Air Pollution Fixes That Worked In Other Countries

India’s problem isn’t unique, but how have other countries cleaned their air?


  • Major Indian cities are in global air quality rankings.
  • The odd-even scheme was implemented in Delhi from November 4 to 15.
  • Air quality in the capital has improved but is still in the ‘unhealthy’ zone (AQI 152).

The odd-even rule is officially over, but Delhiites can’t breathe a sigh of relief. While the Air Quality Index (AQI) is down to 152 from its November 3 peak of 596 (the ‘hazardous’ zone), it still poses a significant risk to the population of the National Capital Region (NCR). Is this a feat of the odd-even scheme? Researchers at the Indian Institute of Technology, Kanpur (IITK) and The Energy and Resources Institute (TERI) concluded their study of the last implementation of the scheme by saying that the scheme did not have a measurable impact on air quality indices. Air quality was affected by the weather and many other sources of pollution like industries, crop burning, and motor vehicles other than the ones rationed under the scheme. Deteriorating air quality is a major concern in cities around the world. But how have other countries worked through their issues to create a better environment for their citizens? Here are some examples of environmental reforms undertaken by some nations:

United States

The US experienced economic growth after the second world war. As incomes rose, the middle class grew more populous. In the absence of stringent emission norms for industries and cars, the air quality deteriorated in both the east coast as well as the west. The Environment Protection Agency (EPA) was formed in 1970, and the federal government enacted a series of Clean Air Acts which progressively made emissions control stricter. While CO2 (greenhouse gas) pollution still remains a problem, other pollutants like particulate matter, NOx, carbon monoxide, and sulphur dioxide have been reduced drastically. The EPA reports that cars and trucks have 98-99 per cent lower tailpipe emissions than they did in the 1960s. That’s after catalytic converters, exhaust gas recirculation (EGR), and more recently, selective catalytic reduction (SCR) became mandatory fitments for all new vehicles. The improvement has come after 40 years and a steady and wide-ranging control over stationary and mobile sources of pollution.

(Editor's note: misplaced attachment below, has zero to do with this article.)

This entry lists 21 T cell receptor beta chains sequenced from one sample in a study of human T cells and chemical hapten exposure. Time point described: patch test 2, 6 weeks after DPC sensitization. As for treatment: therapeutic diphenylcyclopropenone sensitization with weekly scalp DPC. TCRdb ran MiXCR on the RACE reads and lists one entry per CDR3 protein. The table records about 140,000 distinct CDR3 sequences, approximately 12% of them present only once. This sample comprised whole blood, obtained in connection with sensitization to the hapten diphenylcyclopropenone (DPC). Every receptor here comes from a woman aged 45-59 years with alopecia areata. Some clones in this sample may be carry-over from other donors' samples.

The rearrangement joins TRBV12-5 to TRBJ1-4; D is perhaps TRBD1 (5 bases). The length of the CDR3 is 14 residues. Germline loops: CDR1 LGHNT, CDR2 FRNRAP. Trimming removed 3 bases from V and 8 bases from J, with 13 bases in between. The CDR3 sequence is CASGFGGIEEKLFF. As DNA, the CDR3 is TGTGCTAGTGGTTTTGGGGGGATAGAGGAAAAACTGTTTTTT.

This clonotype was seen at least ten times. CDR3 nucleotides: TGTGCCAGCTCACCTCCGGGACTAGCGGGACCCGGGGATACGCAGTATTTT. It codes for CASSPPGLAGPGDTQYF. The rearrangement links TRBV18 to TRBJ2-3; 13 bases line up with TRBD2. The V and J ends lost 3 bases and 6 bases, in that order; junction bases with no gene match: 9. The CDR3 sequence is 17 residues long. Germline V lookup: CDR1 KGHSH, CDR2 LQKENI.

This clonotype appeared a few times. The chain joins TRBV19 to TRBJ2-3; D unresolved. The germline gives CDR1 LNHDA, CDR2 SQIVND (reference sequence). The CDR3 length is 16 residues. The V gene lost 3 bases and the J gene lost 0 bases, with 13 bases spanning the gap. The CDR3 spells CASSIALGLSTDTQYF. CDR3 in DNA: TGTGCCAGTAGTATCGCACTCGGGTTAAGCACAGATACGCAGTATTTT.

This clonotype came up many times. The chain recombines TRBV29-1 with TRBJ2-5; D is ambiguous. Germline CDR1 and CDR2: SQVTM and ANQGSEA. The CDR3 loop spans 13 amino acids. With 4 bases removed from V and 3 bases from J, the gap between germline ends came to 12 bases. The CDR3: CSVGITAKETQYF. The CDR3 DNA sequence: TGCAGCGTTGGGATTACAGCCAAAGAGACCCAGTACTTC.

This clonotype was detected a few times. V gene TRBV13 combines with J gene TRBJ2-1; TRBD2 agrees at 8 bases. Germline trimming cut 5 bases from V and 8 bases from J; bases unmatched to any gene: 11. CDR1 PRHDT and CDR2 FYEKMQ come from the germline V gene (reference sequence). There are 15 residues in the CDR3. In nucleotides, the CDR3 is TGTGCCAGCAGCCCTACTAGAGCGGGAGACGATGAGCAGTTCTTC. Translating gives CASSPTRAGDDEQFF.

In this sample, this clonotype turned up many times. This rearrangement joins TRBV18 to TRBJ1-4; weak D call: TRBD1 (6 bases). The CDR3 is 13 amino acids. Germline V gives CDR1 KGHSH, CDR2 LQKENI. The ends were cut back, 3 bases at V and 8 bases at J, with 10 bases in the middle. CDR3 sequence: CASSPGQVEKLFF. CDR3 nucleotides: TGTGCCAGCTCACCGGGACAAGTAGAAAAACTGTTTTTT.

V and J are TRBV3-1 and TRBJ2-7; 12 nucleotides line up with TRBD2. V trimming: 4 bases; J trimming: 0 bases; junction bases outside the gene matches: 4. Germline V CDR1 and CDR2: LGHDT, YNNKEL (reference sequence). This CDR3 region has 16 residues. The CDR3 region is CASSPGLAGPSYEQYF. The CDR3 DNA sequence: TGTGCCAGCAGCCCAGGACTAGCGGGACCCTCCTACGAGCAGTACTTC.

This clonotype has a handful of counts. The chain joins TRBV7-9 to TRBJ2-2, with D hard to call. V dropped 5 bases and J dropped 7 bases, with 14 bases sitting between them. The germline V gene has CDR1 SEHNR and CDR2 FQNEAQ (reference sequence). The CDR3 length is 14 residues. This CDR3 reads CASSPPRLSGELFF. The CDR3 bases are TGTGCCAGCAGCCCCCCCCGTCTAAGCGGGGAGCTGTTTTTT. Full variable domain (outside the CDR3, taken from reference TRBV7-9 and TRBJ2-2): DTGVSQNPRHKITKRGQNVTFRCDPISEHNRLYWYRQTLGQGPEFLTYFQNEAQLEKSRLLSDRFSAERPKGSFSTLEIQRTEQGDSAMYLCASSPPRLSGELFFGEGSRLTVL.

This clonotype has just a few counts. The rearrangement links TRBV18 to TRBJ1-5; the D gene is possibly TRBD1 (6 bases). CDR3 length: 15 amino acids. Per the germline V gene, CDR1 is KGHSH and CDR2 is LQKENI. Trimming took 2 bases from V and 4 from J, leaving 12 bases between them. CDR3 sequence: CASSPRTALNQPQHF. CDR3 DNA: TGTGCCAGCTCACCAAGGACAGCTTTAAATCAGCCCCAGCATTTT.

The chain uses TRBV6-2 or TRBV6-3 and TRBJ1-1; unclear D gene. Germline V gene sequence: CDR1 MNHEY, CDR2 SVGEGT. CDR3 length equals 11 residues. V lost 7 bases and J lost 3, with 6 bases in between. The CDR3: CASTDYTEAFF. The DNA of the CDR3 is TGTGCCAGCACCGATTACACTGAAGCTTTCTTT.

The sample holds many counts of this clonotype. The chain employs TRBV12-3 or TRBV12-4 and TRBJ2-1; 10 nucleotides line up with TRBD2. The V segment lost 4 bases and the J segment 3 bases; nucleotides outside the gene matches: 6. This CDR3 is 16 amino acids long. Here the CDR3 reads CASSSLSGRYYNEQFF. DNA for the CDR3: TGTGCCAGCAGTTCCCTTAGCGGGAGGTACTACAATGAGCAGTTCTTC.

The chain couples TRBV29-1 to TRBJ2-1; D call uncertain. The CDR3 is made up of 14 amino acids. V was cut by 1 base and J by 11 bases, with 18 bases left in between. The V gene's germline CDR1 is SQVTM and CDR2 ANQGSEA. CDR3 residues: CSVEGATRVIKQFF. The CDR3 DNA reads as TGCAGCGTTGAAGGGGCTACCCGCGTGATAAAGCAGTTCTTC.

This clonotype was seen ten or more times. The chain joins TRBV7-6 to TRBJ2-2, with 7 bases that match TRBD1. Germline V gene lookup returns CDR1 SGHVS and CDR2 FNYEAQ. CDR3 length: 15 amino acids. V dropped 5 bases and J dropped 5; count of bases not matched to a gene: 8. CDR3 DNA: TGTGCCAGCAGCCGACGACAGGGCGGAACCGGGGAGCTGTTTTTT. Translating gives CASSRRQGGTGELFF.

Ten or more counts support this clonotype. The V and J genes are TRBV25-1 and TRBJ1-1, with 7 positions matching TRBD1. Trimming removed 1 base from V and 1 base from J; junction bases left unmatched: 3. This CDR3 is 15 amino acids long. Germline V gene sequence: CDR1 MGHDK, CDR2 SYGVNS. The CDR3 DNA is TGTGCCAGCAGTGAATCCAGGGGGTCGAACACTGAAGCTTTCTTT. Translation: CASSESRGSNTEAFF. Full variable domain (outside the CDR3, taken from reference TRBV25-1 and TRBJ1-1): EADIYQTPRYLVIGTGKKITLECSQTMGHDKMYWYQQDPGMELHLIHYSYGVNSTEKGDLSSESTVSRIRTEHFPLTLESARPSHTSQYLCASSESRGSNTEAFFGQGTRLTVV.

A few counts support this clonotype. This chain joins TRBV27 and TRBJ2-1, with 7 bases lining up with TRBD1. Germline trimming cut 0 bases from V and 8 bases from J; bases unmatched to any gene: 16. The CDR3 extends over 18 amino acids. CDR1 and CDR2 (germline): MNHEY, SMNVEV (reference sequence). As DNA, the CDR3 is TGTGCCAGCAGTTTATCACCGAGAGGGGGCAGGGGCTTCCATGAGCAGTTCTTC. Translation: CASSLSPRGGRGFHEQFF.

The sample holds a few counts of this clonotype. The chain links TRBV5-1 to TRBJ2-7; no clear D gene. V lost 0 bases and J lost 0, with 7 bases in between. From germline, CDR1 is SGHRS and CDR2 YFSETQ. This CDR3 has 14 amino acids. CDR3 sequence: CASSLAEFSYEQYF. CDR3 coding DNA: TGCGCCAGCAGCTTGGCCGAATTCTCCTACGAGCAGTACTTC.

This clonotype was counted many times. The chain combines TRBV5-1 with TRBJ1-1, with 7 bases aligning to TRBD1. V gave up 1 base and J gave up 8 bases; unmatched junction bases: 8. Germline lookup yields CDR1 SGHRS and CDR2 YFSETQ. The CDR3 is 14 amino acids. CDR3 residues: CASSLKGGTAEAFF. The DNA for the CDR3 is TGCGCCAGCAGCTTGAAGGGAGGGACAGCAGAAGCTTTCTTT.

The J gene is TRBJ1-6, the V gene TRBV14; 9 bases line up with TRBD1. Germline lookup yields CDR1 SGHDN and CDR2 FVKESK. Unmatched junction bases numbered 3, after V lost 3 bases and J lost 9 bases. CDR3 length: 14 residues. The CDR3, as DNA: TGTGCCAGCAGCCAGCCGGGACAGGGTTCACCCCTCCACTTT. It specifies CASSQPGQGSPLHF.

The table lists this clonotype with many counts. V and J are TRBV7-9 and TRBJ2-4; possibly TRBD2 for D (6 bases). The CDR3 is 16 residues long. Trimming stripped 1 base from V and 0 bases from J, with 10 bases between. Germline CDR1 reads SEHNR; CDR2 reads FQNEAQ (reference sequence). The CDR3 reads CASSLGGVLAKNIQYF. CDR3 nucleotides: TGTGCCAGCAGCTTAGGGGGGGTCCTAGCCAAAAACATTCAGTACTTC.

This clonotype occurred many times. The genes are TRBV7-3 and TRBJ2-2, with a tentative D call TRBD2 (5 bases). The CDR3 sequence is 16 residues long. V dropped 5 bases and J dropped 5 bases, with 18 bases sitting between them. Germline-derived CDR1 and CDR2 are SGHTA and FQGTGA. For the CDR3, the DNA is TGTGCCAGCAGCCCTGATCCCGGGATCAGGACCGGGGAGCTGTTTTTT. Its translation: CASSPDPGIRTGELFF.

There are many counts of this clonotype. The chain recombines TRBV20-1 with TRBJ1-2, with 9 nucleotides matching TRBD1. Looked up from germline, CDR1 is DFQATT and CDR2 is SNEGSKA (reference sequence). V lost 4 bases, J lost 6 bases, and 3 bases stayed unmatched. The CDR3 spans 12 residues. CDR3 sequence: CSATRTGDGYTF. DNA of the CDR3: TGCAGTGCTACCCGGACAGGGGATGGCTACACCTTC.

European Union 

The Convention on Long-Range Transboundary Air Pollution (LRTAP), signed in Geneva in 1979, was the first initiative by the European Union to tackle air pollution throughout the continent. It focused on reducing chemically active pollutants in the air which contributed to the creation of ground-level ozone -- the primary component of smog. In 1980, a new European Union Directive targeted sulphur dioxide and particulate matter. Some EU countries have added their own regulations to EU’s list, like the UK for ozone and 1-3 butadiene, Germany for nitrates and sulphates, and Austria for NO2 and PM10 levels. The result of these regulations is that the PM2.5 concentrations remain in the safe zone across the continent, with southern and eastern Europe the worst affected by PM2.5 pollution. Smog levels are kept low because ozone remains in the 0-80 microgram range in northern and western Europe as well as the UK and Northern and Southern Ireland. 


According to a report in 1965 by the Japan Times, on average, one square kilometre of Tokyo saw 14.67 tons of soot annually. This was after the city had passed legislation to limit industrial air pollutants in 1949 and 1955. A contributor to the newspaper was quoted describing ‘pea soup’ fogs (thick fogs of soot particulates and sulphur dioxide) in the 1960s “absolutely terrifying” to drive through. A campaign to force polluting diesel vehicles off the road came to fruition in 2000. Following this, low-sulphur diesel, particulate filters, and oxidation catalysts were mandated in Tokyo and later in other cities. A recent Japan Times report states that the Institute for Global Environmental Strategies found particulate emissions reduced threefold between 2000 and 2010. The share of emissions from vehicles went down from 52 to 7 per cent. How good is the air now? You can spot the peak of Mount Fuji from the Seikei Meteorological Observatory in Kichijoji for 135 days every year. This number was 22 in 1965 when sky gazers started keeping count.

The situation in India is becoming visibly worse each year. Now, even cities like Gaya and Nagpur are ranked amongst the most polluted citiesin the world -- higher than some major Chinese industrial centres. Since the widest ranging reforms cannot be enacted by non-government agencies, it is up to the state and central governments to develop insight from research happening at premier Indian institutes. Long-standing, continuously adapting environmental regulation, when sincerely followed for decades, has been shown to improve public health and longevity. It’s time we take action.   

Image source: Japan Times

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